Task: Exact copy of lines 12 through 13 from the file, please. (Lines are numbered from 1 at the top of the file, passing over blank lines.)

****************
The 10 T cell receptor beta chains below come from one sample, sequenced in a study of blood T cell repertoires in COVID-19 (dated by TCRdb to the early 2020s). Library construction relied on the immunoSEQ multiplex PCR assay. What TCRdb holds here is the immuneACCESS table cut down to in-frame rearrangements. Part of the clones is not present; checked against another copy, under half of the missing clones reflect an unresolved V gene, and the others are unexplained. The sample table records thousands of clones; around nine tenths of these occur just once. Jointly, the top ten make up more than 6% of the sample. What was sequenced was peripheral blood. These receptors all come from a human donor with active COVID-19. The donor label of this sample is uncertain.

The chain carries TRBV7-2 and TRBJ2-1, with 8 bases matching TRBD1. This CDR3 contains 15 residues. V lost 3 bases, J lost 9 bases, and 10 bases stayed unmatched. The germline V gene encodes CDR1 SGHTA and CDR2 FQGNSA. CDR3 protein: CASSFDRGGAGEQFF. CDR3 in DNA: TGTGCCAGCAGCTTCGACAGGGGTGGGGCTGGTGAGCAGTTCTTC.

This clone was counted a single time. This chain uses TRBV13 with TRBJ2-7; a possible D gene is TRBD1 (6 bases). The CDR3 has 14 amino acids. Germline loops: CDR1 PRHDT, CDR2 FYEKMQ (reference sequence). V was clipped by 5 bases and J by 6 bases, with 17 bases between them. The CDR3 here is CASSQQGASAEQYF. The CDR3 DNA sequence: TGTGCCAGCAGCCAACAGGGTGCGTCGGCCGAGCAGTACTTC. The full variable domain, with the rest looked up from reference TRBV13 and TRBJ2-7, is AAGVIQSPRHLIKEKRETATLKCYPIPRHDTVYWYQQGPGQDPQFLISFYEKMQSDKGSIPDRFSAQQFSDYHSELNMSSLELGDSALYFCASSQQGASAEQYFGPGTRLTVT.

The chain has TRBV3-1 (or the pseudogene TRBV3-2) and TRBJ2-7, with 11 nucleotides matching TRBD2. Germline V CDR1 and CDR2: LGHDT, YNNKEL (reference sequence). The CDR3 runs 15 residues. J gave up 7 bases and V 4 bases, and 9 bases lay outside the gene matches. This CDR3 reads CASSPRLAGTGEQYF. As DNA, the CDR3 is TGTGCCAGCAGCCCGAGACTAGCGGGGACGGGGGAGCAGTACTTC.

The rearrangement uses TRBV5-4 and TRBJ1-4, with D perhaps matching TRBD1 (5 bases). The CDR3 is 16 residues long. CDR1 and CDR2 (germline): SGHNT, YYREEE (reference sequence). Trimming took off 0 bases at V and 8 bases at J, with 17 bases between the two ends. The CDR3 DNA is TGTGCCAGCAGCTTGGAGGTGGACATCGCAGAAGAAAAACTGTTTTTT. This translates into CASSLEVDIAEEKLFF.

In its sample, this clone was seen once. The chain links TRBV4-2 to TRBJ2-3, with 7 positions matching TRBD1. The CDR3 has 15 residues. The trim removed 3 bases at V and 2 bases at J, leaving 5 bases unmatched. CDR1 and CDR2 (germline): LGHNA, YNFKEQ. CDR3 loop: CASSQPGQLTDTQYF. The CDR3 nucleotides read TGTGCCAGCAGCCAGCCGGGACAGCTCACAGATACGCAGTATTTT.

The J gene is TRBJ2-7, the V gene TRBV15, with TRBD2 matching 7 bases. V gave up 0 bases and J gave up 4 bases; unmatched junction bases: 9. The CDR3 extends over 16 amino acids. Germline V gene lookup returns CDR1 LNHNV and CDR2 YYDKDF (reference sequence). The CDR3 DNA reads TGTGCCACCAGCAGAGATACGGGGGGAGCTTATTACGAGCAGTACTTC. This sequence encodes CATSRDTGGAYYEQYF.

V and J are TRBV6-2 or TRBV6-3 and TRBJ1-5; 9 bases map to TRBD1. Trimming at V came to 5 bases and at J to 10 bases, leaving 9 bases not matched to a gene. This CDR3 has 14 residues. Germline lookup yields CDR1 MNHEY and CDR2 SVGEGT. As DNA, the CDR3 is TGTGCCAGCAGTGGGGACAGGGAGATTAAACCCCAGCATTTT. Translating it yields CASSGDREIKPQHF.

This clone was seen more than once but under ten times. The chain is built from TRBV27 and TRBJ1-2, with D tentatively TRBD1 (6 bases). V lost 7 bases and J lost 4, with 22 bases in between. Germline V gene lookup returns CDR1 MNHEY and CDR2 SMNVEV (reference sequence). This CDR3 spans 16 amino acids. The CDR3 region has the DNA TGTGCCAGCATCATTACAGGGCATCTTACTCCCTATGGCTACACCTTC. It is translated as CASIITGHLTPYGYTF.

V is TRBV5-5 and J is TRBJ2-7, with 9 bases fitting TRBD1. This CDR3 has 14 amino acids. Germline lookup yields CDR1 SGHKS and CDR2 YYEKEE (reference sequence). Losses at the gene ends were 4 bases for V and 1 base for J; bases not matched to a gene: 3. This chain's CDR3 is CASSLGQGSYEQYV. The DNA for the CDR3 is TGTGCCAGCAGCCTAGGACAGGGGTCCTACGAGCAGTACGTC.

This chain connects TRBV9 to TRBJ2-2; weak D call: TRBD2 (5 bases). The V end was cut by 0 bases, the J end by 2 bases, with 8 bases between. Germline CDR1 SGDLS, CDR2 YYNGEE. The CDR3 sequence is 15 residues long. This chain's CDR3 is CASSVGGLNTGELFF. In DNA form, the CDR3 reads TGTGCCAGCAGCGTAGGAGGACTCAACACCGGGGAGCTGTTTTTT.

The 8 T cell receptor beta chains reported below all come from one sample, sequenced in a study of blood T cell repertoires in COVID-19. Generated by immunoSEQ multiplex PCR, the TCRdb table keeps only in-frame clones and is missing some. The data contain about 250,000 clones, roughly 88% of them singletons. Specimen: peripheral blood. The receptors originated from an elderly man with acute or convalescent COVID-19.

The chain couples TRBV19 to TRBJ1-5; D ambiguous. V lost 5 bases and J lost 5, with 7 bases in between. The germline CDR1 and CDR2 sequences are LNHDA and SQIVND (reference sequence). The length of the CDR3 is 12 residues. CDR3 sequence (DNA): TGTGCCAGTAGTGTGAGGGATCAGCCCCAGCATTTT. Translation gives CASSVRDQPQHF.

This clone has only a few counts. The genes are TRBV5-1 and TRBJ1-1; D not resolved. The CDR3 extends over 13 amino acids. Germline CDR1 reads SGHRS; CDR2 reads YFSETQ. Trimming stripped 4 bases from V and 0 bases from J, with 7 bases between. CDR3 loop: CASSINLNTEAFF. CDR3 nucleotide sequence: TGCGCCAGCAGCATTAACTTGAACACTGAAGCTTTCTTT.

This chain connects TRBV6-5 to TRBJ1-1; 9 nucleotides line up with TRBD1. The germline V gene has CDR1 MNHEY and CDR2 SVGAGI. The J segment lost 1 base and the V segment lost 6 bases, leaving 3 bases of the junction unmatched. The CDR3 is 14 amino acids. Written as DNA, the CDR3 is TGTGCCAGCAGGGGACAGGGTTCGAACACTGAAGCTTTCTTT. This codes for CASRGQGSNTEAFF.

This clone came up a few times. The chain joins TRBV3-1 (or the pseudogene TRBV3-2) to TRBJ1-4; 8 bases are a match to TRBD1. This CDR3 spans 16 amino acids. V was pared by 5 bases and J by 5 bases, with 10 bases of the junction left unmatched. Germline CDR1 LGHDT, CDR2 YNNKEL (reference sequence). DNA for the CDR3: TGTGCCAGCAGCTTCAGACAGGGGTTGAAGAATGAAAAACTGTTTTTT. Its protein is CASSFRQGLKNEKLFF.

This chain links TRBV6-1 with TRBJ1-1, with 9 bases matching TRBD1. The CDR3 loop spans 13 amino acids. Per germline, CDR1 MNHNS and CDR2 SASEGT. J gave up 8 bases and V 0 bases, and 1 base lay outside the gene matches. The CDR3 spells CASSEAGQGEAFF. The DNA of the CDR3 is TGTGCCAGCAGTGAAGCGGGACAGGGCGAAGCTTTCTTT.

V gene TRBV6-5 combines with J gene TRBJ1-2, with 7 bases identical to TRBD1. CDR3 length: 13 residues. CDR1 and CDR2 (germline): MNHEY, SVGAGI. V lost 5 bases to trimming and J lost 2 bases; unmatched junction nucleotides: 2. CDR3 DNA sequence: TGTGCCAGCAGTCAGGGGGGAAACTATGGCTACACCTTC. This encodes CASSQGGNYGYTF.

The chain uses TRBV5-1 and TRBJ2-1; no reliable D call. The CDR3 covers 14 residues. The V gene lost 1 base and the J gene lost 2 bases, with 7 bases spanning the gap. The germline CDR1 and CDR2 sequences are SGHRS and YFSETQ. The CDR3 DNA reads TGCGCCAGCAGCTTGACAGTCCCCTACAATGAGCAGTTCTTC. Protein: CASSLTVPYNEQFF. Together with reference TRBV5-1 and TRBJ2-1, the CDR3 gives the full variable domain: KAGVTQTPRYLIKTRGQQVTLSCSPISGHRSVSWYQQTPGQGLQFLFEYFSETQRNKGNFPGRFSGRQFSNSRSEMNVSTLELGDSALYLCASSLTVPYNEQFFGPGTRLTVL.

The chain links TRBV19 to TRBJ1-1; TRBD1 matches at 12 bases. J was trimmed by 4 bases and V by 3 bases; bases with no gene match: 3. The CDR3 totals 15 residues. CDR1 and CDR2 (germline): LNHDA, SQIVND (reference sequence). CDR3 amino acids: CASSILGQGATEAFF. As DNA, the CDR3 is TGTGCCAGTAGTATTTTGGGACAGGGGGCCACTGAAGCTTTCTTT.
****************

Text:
The 8 T cell receptor beta chains reported below all come from one sample, sequenced in a study of blood T cell repertoires in COVID-19. Generated by immunoSEQ multiplex PCR, the TCRdb table keeps only in-frame clones and is missing some. The data contain about 250,000 clones, roughly 88% of them singletons. Specimen: peripheral blood. The receptors originated from an elderly man with acute or convalescent COVID-19.

The chain couples TRBV19 to TRBJ1-5; D ambiguous. V lost 5 bases and J lost 5, with 7 bases in between. The germline CDR1 and CDR2 sequences are LNHDA and SQIVND (reference sequence). The length of the CDR3 is 12 residues. CDR3 sequence (DNA): TGTGCCAGTAGTGTGAGGGATCAGCCCCAGCATTTT. Translation gives CASSVRDQPQHF.